Was Solomon “all bad?”  (Are there gradations of evil?)  Of course not.  In many ways, he was a wise king.  He built the Temple, gave Israel peace, wrote thousands of proverbs and songs and dove into the exciting world of botany and zoology.  And yes, the prosperity of the kingdom was a gift from God.  But is it possible that he took a gift from God, and exploited it to his own advantage?  It seems to me that reading 1 Kings 9-11 through the lens of Deuteronomy 17:14-20 would indicate that this is the case.  In the end, he proved not to be wise in the most important matters.  The Lord warned him in 1 Kings 9:3-9 that the kingdom could be taken away and the Temple destroyed.  It was Solomon who made the destructive choices which helped lead to the downfall of all he saw built in his lifetime.  Thus, when all is said and done, Solomon is not as wise as we might think.

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Considering Lazarus

During a recent discussion in our church’s training school, I commented that in all of Jesus’ parables, he never once names any of his characters.  The people are always generic:  son, servant, master, builder, Samaritan, etc.  I was quickly corrected, however, and reminded that there is one parable wherein Jesus names some of his players.  The parable is found in Lk. 16:19ff, and is commonly called “The Rich Man and Lazarus.”  You can read the full text here.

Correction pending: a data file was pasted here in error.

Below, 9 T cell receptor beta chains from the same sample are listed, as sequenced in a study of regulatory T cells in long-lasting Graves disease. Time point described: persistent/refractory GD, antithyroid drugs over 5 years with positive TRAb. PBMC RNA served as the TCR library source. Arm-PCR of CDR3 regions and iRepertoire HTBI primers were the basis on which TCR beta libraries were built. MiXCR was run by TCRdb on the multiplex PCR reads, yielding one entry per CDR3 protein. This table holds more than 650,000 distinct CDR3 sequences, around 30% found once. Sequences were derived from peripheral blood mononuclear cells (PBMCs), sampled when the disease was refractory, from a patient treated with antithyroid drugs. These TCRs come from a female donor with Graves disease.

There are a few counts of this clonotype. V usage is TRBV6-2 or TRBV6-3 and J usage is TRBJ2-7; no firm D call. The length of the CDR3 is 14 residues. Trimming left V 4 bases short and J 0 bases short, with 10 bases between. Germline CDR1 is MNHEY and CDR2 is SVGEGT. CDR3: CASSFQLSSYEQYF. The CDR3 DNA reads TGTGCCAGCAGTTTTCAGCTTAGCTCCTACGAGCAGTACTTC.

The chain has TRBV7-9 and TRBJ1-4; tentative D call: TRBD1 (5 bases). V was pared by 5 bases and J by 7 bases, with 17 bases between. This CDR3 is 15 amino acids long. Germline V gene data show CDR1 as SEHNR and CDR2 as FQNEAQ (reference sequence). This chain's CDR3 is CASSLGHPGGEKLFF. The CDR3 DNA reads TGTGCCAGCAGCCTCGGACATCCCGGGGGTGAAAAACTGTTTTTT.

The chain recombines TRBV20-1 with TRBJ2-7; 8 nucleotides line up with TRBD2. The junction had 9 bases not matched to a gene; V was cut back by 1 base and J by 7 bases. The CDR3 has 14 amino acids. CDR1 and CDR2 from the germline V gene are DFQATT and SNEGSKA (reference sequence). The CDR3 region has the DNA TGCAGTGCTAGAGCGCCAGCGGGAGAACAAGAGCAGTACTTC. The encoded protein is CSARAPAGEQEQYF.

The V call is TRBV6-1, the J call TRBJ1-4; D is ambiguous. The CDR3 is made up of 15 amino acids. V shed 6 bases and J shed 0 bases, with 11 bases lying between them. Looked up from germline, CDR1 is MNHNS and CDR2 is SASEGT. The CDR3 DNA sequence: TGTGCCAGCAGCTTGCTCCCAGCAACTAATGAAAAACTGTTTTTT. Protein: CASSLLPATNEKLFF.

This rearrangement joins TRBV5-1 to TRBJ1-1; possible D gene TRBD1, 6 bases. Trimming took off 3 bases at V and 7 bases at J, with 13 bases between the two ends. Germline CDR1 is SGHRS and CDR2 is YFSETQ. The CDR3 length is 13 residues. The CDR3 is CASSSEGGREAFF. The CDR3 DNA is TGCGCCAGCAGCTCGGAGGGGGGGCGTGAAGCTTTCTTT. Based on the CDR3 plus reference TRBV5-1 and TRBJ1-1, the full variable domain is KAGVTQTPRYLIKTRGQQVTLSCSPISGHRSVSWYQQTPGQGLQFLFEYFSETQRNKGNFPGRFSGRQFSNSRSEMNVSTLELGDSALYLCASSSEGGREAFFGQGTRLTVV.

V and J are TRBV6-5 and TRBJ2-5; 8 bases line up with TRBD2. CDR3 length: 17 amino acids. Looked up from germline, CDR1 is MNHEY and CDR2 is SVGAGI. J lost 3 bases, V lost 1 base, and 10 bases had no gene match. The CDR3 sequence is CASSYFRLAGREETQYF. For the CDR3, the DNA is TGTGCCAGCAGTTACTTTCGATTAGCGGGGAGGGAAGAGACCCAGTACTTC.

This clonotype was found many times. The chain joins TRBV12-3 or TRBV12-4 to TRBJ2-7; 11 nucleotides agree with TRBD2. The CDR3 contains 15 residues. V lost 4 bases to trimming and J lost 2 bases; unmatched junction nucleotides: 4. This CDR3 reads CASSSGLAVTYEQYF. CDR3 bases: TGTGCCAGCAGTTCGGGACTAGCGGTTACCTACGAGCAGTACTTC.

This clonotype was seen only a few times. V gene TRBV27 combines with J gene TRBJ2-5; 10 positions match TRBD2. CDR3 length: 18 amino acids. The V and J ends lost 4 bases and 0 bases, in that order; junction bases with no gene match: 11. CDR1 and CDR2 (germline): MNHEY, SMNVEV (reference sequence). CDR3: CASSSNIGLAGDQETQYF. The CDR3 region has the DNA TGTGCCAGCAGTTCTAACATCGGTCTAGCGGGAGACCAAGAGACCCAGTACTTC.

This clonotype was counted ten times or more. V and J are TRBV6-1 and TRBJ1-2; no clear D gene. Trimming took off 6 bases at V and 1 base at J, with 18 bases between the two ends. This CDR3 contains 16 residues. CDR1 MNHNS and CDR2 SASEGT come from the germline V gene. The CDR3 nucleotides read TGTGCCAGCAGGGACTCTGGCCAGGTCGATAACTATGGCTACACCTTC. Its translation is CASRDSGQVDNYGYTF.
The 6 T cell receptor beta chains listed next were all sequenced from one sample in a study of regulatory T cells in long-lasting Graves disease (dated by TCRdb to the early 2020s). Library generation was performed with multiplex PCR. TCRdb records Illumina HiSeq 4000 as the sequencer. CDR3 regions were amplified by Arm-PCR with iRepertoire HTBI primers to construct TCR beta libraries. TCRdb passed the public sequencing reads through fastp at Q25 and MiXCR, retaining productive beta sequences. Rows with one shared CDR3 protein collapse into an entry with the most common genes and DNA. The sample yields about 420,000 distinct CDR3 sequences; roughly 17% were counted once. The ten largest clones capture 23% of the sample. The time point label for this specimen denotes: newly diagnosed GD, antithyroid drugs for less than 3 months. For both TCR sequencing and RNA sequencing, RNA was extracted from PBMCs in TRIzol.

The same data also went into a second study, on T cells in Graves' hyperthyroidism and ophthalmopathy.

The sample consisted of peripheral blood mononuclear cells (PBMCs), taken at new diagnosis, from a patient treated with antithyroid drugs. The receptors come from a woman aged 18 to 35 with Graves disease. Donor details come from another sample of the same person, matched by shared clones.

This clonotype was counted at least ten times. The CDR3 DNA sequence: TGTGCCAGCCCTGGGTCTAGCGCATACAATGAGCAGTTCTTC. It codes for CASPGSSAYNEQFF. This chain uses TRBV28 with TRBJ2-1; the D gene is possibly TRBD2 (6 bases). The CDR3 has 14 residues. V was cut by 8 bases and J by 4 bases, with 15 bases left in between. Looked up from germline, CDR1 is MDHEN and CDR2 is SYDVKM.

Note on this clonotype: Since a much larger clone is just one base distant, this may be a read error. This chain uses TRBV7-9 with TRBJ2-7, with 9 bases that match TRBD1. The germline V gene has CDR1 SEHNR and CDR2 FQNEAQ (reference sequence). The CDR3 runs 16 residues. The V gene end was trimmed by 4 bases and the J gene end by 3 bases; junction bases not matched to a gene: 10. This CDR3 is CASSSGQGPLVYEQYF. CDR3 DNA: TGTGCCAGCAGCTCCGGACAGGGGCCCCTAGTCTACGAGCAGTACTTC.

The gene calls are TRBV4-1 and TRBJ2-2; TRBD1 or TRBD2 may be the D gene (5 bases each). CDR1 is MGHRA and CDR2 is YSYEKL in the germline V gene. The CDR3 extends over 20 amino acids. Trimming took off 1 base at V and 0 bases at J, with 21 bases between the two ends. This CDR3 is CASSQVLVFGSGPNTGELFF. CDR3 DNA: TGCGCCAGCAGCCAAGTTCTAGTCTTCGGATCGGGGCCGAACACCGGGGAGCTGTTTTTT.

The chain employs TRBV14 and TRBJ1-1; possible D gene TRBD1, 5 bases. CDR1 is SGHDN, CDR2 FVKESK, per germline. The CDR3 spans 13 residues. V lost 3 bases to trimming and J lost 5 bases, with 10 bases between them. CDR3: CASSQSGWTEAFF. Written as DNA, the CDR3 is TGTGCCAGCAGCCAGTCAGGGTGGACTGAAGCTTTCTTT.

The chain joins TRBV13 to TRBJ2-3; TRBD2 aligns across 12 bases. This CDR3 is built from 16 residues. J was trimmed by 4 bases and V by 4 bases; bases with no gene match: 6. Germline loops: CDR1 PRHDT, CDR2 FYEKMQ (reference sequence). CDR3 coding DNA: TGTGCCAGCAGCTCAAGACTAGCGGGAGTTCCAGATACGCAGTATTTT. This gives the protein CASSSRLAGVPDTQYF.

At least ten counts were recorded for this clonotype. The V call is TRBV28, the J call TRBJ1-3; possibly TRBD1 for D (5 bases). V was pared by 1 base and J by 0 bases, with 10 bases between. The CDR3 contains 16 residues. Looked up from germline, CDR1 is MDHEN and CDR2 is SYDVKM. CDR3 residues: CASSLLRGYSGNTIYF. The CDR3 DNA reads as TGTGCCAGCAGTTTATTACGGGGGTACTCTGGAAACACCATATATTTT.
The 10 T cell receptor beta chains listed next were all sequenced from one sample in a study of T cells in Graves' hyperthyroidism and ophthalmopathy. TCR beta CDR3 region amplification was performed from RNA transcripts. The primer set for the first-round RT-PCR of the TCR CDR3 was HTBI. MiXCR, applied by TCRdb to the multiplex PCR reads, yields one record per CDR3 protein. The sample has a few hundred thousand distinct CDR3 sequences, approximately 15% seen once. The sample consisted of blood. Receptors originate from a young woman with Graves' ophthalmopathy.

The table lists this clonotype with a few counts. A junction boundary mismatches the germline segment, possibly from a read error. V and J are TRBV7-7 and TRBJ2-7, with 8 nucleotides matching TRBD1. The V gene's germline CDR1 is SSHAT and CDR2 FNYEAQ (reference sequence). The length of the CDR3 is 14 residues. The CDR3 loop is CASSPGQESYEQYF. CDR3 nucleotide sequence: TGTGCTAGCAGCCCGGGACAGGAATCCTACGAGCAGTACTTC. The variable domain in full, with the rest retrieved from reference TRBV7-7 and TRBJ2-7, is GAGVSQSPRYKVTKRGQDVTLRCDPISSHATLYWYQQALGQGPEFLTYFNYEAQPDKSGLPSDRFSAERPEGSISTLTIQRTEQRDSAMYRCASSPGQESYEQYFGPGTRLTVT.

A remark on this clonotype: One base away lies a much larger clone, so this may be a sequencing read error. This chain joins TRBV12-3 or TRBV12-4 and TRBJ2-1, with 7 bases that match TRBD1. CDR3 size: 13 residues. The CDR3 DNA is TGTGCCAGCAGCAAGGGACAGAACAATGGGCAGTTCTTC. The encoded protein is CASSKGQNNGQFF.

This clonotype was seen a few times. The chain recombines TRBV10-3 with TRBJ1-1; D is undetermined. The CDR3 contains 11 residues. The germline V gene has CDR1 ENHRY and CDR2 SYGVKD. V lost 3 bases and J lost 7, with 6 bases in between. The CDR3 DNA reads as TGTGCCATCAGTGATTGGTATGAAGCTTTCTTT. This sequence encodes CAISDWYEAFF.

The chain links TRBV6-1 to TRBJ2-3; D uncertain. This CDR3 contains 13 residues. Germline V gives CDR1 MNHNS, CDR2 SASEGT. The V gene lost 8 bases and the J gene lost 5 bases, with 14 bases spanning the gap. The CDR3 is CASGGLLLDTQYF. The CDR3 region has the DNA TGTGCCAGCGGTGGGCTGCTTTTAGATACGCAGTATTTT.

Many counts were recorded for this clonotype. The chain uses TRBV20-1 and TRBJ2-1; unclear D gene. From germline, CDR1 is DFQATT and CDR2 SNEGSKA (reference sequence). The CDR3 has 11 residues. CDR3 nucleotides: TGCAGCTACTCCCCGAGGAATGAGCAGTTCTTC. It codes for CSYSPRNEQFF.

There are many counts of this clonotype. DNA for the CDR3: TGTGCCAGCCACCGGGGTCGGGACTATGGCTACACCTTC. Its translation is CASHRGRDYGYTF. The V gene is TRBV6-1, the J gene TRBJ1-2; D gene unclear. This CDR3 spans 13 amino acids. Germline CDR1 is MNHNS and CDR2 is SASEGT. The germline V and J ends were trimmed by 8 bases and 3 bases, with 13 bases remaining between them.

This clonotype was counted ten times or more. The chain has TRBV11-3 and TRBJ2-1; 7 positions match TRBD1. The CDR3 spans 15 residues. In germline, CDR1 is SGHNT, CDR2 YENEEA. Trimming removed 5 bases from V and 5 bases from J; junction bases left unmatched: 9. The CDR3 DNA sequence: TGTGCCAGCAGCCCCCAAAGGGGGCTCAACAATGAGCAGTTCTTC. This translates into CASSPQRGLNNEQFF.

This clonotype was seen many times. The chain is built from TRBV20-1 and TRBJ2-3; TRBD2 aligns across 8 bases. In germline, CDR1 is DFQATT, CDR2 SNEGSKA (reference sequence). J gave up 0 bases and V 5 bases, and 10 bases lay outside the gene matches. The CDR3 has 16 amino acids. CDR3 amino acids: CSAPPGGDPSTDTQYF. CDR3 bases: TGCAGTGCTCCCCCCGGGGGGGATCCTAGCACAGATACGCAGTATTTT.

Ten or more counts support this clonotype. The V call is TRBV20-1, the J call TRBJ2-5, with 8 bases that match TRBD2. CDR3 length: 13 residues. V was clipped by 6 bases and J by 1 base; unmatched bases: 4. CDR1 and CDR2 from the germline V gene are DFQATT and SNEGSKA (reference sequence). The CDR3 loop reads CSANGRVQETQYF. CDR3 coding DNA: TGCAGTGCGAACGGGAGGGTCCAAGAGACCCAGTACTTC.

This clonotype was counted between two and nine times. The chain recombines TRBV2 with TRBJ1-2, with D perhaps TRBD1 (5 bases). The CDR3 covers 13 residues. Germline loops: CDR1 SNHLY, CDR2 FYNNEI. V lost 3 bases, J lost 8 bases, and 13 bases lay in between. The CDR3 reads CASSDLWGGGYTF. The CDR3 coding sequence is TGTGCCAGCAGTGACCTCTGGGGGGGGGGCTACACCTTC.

Why is Lazarus named in this parable?  Tim Keller makes the claim that Lazarus’ name is significant in that it makes the contrast between Lazarus and the rich man all the more stark:  the rich man, who by earthly standards is ‘somebody,’  has no name in the parable, whereas Lazarus, a poor man (‘nobody’), has a name.  Even more, Lazarus means “God is my help.”  Perhaps this suggests, however subtly, that the rich man is one who trusts in earthly status (i.e., wealth) for help.  Jesus is speaking among Pharisees, after all (c.f., 15:2, 16:14), whom Luke reminds us are lovers of money (16:14).  We should also note that Biblical names very often speak to the character and identity of the individual.  The poor man’s character and identity are wrapped up in God, whereas the rich man has no character or identity outside of his wealth.

Jesus’ parable ends with the Rich man’s plea to Abraham to raise Lazarus from the dead so he may warn his brothers of their impending judgment.  Abraham’s reply is that “If [your brothers] do not listen to Moses and the Prophets, they will not be convinced even if somebody rises from the dead” (16:31).  I had always taken this verse to be foreshadowing Jesus’ own death and resurrection.  Says Jesus,  “You Pharisees are so hard of heart that even if I rise from the dead, you won’t believe me.”  Fast forward to Acts 4, and you can almost hear Jesus saying, “See?”